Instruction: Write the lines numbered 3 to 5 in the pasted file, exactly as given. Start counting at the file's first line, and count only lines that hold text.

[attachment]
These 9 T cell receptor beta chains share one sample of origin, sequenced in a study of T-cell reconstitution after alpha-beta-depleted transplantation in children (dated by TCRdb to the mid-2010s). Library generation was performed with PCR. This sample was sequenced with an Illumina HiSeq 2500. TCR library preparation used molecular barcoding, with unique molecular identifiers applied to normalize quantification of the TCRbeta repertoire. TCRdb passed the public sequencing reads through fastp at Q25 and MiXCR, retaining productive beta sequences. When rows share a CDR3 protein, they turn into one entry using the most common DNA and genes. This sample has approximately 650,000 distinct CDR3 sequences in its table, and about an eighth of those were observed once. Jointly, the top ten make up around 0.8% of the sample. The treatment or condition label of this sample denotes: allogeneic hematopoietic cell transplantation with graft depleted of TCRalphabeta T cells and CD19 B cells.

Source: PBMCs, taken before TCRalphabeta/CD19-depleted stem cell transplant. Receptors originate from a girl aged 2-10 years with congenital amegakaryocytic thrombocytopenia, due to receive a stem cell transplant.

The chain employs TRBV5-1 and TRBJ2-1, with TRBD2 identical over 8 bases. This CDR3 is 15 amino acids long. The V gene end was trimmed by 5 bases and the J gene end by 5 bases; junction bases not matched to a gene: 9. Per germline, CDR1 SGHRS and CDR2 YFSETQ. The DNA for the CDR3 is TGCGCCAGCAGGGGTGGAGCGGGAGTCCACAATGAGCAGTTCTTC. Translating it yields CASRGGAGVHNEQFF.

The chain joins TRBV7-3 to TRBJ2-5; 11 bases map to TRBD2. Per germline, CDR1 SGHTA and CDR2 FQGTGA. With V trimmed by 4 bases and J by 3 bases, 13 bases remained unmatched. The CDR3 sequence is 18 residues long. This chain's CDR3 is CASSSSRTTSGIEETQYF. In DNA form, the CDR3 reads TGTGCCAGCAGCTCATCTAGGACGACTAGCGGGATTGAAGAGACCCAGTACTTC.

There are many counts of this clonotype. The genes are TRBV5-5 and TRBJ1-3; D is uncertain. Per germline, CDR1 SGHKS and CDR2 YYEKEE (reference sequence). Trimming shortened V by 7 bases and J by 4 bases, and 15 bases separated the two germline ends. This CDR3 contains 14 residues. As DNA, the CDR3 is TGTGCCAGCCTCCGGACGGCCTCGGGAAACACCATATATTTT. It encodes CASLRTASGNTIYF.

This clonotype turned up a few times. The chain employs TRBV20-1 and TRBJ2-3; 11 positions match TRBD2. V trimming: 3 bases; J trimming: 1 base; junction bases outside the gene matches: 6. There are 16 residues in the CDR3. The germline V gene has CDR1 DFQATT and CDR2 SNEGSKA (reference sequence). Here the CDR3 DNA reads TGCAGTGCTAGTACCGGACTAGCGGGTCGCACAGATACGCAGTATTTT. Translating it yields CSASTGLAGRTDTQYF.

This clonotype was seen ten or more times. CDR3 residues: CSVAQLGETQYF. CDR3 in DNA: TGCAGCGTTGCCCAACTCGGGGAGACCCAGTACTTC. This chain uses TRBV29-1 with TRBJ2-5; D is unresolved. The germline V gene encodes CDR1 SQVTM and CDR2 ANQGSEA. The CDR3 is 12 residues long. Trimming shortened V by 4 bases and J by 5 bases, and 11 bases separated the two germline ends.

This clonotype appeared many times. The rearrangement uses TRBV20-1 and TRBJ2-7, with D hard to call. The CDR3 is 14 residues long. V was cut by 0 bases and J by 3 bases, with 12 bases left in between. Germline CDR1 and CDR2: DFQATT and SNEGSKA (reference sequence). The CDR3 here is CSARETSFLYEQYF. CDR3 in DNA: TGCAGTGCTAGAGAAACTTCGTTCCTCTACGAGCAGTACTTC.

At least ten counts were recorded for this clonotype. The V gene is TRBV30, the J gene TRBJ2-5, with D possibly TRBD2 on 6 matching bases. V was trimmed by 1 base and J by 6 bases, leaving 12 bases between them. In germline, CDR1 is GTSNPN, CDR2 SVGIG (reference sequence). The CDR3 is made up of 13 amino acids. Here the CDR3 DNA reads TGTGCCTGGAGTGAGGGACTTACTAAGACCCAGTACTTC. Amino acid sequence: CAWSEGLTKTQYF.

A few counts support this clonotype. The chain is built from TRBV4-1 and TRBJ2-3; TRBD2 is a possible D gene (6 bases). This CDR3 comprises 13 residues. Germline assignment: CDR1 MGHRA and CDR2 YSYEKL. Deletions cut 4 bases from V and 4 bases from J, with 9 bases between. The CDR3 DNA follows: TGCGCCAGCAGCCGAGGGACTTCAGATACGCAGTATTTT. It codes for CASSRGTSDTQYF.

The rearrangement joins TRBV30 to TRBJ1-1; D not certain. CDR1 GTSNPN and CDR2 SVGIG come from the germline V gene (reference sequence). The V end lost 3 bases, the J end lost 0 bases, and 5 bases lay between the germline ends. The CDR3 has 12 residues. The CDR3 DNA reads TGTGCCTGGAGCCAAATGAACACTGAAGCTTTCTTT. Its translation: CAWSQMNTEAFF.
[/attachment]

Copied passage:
The chain employs TRBV5-1 and TRBJ2-1, with TRBD2 identical over 8 bases. This CDR3 is 15 amino acids long. The V gene end was trimmed by 5 bases and the J gene end by 5 bases; junction bases not matched to a gene: 9. Per germline, CDR1 SGHRS and CDR2 YFSETQ. The DNA for the CDR3 is TGCGCCAGCAGGGGTGGAGCGGGAGTCCACAATGAGCAGTTCTTC. Translating it yields CASRGGAGVHNEQFF.

The chain joins TRBV7-3 to TRBJ2-5; 11 bases map to TRBD2. Per germline, CDR1 SGHTA and CDR2 FQGTGA. With V trimmed by 4 bases and J by 3 bases, 13 bases remained unmatched. The CDR3 sequence is 18 residues long. This chain's CDR3 is CASSSSRTTSGIEETQYF. In DNA form, the CDR3 reads TGTGCCAGCAGCTCATCTAGGACGACTAGCGGGATTGAAGAGACCCAGTACTTC.

There are many counts of this clonotype. The genes are TRBV5-5 and TRBJ1-3; D is uncertain. Per germline, CDR1 SGHKS and CDR2 YYEKEE (reference sequence). Trimming shortened V by 7 bases and J by 4 bases, and 15 bases separated the two germline ends. This CDR3 contains 14 residues. As DNA, the CDR3 is TGTGCCAGCCTCCGGACGGCCTCGGGAAACACCATATATTTT. It encodes CASLRTASGNTIYF.